The Billings Outpost

Bullock gives State of State

By AMY R. SISK - Community News Service - UM School of Journalism

HELENA – In the half-hour before Steve Bullock delivered his first major speech as governor of Montana, chatter filled the House chamber as legislators, state officials and members of the media speculated about what he would say.

Bullock spent much of his first State of the State address discussing education. He promised to focus on job training in Montana schools, which coincides with his plan to put 2,500 people to work on construction projects at colleges and universities around the state.

He again called on the Legislature to accept federal money to expand Medicaid to serve nearly 70,000 low-income Montanans currently without health insurance. He also advocated for a $400 one-time property tax rebate, the elimination of an equipment tax on 11,000 Montana businesses, and the end of dark money in elections.

Although he had already publicly addressed many of the priorities outlined in his speech, Bullock made a surprise announcement about a new website to view the state’s checkbook.

“We’ll have a searchable database so that anyone in Montana – or anybody across the world, for that matter – can look at how we spend the taxpayers’ money,” he said. “It’s the right thing to do and it’ll lead to a more effective government.”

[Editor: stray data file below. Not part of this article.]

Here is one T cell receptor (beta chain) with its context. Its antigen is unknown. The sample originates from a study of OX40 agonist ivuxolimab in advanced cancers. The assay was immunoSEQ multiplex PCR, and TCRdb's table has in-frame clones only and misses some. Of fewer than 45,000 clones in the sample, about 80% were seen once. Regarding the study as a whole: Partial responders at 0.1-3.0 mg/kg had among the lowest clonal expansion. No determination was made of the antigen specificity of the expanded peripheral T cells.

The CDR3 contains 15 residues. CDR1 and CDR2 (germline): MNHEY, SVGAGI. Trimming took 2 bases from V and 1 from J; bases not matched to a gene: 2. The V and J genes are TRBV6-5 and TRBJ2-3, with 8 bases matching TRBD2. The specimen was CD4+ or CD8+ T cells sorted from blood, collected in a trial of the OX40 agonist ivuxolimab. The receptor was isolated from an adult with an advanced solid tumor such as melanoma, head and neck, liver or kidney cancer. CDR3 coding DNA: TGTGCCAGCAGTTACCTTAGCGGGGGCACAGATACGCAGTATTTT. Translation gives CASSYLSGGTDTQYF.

He unveiled the website,, the next day. Visitors to the site can search for information on state spending and employee salaries. Republicans praised the announcement, which came two years after former Gov. Brian Schweitzer vetoed a bill proposed by a Republican lawmaker to create a similar website.

In the official response to the Democratic governor’s speech, Rep. Austin Knudsen, R-Culbertson, stressed Republicans’ desire to work with the governor, but he also outlined some key differences.

He said members of his party worry about federal funding and cannot trust Washington, D.C., to keep its promises.

Although Knudsen did not mention Medicaid by name, state Republican leaders have expressed concern over the federal government’s ability to uphold its end of the bargain, as outlined in the Affordable Care Act. The expansion of Medicaid would require the state to pick up 10 percent of the tab by 2020.

Knudsen also suggested the Legislature reduce taxes for all Montanans – not just those who own property. He also said he sees opportunity for lawmakers from both parties to agree on how to reduce the business equipment tax.

Copyright 2012 Wild Raspberry Inc.

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